“AFTER THE 2014 DISCOVERY, Ms. Sanders returned to the bank again and again over the next few years. She determined that when twilight and spring’s highest tides coincided, whimbrels began arriving on the island en masse. In May 2019, she assembled a team to count the birds. They began late one afternoon as the sun was setting. Long lines of whimbrels streamed onto Deveaux, the flocks extending as far up the river and south over the ocean as they could see. When darkness halted their work, they still heard the murmuring calls and rustling wings of incoming birds. On a night when a clear sky and a nearly full moon bathed the island in light, they counted 20,000 birds — half of the entire Atlantic population.
To understand why so many whimbrels gather on Deveaux and what makes the island vital to their migration, the scientists needed to know where the birds went during the day and how they used the island at night.’Deborah Cramer, New York Times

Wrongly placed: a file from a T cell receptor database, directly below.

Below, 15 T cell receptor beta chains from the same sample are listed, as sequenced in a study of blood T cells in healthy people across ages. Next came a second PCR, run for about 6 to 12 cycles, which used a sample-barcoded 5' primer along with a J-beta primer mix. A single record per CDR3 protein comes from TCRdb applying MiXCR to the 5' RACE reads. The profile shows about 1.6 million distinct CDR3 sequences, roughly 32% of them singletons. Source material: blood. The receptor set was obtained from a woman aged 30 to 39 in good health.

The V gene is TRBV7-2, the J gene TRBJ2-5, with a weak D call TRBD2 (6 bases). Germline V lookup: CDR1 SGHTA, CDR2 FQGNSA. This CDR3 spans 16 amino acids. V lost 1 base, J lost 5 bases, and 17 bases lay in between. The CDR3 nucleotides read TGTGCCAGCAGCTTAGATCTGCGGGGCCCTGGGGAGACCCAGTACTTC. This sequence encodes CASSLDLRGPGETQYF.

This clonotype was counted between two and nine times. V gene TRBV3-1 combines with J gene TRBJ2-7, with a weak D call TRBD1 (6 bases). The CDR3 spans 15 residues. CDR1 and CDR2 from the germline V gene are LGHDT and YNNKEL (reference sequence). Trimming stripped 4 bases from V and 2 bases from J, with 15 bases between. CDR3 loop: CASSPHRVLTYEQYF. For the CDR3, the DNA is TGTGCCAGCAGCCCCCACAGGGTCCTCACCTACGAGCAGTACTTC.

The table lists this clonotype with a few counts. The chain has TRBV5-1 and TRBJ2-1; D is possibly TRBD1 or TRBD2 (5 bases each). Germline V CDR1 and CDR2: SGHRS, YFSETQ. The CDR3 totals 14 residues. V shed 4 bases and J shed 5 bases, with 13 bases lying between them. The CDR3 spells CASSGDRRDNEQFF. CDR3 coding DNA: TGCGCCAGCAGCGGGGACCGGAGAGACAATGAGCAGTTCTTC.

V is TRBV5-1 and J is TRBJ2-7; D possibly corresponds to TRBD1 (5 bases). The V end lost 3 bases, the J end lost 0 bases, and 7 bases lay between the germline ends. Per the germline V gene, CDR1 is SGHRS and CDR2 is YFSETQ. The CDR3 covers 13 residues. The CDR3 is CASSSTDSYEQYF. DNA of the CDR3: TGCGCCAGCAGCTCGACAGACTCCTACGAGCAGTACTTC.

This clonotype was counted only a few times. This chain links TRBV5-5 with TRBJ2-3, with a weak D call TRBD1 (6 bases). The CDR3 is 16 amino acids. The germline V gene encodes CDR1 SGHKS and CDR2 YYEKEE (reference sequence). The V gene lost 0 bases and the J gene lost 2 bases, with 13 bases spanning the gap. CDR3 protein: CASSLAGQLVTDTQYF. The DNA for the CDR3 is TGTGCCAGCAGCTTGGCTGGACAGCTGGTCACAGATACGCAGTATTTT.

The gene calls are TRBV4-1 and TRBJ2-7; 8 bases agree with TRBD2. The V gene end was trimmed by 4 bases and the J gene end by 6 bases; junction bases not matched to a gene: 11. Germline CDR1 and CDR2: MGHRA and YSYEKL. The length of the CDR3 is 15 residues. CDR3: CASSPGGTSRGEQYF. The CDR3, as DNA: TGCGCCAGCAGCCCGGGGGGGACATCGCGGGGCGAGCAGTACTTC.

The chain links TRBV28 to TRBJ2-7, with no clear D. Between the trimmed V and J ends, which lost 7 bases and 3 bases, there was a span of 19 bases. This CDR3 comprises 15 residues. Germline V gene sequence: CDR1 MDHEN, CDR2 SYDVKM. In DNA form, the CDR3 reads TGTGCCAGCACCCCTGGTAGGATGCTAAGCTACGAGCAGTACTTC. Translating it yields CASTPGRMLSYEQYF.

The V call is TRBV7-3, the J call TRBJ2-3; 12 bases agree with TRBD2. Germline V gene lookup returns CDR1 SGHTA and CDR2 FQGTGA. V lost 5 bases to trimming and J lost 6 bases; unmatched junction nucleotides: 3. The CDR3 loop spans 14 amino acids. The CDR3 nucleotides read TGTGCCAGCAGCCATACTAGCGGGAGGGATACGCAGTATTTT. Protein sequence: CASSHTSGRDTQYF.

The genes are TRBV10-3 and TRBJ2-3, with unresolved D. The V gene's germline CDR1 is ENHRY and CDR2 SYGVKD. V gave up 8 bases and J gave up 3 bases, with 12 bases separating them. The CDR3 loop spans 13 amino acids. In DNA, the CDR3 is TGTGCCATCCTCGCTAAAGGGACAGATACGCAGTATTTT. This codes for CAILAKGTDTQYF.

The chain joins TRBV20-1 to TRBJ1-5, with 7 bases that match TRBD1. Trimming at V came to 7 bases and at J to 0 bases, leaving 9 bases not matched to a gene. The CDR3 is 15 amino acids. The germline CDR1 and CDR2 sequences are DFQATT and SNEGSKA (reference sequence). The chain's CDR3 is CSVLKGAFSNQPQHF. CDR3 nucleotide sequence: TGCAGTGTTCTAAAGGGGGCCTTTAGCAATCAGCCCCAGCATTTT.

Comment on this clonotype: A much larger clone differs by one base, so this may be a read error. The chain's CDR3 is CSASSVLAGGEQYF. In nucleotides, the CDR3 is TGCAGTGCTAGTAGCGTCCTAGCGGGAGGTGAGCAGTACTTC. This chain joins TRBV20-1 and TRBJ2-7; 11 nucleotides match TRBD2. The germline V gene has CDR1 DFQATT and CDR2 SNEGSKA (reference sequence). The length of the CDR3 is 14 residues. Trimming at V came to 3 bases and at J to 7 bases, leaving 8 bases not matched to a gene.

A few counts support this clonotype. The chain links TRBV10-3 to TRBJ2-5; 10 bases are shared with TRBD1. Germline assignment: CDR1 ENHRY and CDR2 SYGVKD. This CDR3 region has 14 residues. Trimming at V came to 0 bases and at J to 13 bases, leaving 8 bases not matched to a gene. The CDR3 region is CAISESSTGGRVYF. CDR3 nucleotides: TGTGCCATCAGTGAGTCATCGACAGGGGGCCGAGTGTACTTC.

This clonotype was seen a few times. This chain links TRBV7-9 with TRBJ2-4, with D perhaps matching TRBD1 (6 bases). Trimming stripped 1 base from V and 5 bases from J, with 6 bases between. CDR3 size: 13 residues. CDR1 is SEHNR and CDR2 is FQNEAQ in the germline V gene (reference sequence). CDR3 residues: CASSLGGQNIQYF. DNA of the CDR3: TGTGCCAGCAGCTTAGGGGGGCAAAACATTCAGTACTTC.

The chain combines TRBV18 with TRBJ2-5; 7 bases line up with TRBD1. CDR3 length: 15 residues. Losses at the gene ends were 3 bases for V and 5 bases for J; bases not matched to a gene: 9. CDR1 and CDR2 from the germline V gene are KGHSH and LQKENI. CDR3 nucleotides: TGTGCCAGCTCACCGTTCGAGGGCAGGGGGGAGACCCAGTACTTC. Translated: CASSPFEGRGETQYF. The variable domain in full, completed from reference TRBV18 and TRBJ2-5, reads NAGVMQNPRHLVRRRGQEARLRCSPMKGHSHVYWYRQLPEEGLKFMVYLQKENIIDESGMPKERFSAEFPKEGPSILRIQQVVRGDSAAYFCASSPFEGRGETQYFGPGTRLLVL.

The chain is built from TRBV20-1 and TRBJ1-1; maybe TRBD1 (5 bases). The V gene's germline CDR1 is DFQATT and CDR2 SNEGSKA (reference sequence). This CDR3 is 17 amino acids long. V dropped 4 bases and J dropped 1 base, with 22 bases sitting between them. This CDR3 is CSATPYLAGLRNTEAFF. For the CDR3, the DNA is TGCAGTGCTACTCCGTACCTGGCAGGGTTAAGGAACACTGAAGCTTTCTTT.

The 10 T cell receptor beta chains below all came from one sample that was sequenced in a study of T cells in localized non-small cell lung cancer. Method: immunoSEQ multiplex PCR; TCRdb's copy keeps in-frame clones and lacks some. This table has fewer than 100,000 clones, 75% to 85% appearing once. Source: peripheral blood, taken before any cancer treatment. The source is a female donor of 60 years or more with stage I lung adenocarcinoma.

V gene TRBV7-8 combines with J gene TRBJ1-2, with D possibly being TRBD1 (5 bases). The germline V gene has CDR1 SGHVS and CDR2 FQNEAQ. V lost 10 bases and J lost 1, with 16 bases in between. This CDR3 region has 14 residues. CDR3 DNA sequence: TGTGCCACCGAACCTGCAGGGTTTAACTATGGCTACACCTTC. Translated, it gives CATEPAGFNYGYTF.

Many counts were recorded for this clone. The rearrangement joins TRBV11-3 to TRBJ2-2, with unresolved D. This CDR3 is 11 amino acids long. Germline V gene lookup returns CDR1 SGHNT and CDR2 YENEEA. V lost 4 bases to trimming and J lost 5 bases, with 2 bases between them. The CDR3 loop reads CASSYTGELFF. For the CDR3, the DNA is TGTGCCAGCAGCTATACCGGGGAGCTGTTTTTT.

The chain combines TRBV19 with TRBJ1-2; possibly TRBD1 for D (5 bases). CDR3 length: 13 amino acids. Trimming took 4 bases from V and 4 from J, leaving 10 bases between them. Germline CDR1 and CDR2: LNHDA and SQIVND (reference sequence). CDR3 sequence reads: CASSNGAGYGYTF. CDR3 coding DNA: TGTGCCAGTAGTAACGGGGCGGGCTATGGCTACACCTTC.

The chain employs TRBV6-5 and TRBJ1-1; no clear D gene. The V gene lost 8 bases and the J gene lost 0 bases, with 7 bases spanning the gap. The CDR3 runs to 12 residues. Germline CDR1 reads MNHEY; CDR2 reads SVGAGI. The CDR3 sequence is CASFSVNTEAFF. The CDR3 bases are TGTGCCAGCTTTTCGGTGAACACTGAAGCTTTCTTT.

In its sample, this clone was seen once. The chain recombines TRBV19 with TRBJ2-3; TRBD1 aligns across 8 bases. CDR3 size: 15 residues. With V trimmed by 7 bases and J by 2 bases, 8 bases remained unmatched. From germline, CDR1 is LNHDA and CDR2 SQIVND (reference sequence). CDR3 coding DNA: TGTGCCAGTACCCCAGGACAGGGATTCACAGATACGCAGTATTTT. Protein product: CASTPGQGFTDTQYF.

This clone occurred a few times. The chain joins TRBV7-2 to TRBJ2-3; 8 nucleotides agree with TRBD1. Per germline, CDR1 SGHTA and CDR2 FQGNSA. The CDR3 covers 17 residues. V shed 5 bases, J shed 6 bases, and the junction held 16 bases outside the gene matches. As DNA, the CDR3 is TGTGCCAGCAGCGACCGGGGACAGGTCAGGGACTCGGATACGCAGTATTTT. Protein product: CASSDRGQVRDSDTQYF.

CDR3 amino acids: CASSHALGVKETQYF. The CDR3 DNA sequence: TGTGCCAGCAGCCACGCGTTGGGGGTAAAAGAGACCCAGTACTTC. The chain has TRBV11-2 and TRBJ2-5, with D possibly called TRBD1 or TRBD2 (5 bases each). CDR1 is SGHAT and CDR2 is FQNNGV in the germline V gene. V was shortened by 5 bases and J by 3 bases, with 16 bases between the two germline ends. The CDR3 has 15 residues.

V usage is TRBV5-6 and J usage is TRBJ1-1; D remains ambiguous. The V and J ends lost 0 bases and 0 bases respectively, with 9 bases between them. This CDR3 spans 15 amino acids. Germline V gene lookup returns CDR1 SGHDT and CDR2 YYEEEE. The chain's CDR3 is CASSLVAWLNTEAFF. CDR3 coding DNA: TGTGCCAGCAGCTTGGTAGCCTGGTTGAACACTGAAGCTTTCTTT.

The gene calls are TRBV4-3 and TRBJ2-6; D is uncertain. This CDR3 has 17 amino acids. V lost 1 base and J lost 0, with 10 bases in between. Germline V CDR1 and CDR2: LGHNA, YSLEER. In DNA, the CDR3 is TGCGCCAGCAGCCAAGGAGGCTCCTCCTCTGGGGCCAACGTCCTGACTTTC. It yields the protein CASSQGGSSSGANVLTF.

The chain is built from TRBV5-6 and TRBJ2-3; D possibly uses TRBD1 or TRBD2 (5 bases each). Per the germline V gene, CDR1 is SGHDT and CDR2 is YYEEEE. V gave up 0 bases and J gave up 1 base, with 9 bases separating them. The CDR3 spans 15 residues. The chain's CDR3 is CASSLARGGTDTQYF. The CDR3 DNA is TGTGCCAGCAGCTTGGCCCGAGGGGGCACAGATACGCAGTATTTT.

Fantastic interactive journalism featuring shorebird discovery in South Carolina
New York Times article here
Author Deborah Cramer
Resides and works in Gloucester, Ma.
Visiting Scholar, Environmental Solutions Initiative – MIT
Great Waters: An Atlantic Passage (W.W. Norton)
Smithsonian Ocean: Our Water Our World (Harper Collins/Smithsonian Books)
The Narrow Edge: A Tiny Bird, an Ancient Crab, and an Epic Journey (Yale University Press)
- National Academy of Sciences Best Book
- Society of Environmental Journalists Rachel Carson Book Award
- Volando a Orillas del Mar: El viaje épico de un ave playera que une continentes (Vázquez Mazzini, Buenos Aires)
- 绝境 (Commercial Press, Beijing)